The social network giant Facebook Inc. has teased a wristband-based augmented reality controller that could integrate the technology into our everyday lives more seamlessly than ever before.
Last year, the social media company’s founder and CEO Mark Zuckerberg announced that Facebook plans to release a pair of AR glasses in early 2021. Since the announcement, we’ve come across tidbits about the project, run by Facebook Reality Labs (FRL).
Here’s how Facebook’s wristband-based AR controller would work in the real world:
“Say you decide to walk to your local cafe to get some work done,” the blog post reads. “You’re wearing a pair of AR glasses and a soft wristband. As you head out the door, your Assistant asks if you’d like to listen to the latest episode of your favorite podcast. A small movement of your finger lets you click ‘play.’”
The wristband captures neural input through “electromyography,” a process that involves scanning for electrical signs that travel from the spinal cord to the hand. According to Facebook, these signs are “so clear that EMG can detect finer motion of just a millimeter.”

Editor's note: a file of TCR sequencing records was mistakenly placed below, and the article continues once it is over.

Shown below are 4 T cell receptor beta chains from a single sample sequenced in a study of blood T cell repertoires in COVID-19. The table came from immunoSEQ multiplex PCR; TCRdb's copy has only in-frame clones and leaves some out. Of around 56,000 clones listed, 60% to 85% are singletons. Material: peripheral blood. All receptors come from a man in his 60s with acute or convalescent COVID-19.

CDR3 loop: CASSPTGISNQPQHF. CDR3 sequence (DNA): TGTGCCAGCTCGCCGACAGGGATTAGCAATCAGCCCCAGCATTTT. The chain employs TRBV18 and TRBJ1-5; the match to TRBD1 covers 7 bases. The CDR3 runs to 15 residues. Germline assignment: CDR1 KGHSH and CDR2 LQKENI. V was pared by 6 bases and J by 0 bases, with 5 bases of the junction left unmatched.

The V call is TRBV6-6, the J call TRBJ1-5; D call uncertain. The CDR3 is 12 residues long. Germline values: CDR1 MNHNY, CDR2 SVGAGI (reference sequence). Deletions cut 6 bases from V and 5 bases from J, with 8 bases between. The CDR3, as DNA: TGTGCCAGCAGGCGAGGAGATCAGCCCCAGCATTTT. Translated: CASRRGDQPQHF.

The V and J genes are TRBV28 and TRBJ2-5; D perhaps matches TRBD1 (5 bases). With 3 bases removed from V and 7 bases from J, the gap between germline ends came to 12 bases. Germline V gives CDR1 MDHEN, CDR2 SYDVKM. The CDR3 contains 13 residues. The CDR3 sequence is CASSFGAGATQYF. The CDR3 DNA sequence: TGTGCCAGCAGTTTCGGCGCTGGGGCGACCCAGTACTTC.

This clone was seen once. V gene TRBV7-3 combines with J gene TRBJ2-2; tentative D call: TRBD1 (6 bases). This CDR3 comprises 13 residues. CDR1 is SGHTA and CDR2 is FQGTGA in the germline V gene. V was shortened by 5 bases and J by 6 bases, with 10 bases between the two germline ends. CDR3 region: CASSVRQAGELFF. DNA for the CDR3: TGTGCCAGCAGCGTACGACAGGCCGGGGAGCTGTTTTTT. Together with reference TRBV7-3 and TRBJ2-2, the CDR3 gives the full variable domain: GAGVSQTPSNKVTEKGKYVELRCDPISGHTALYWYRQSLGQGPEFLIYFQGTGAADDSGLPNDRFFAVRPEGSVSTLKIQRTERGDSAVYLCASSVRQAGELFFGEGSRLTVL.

The social media company calls AR “the next era of human-computer interaction,” and aims to lower the barriers to entry for the technology.
“In order for AR to become truly ubiquitous, you need low-friction, always-available technology that’s so intuitive to use that it becomes an extension of your body,” Facebook Reality Labs FRL chief scientist Michael Abrash said in the post.
“That’s a far cry from where [human-computer interaction] is today. So, like [computer mouse inventor Doug] Engelbart, we need to invent a completely new type of interface — one that places us at the center of the computing experience,” he added.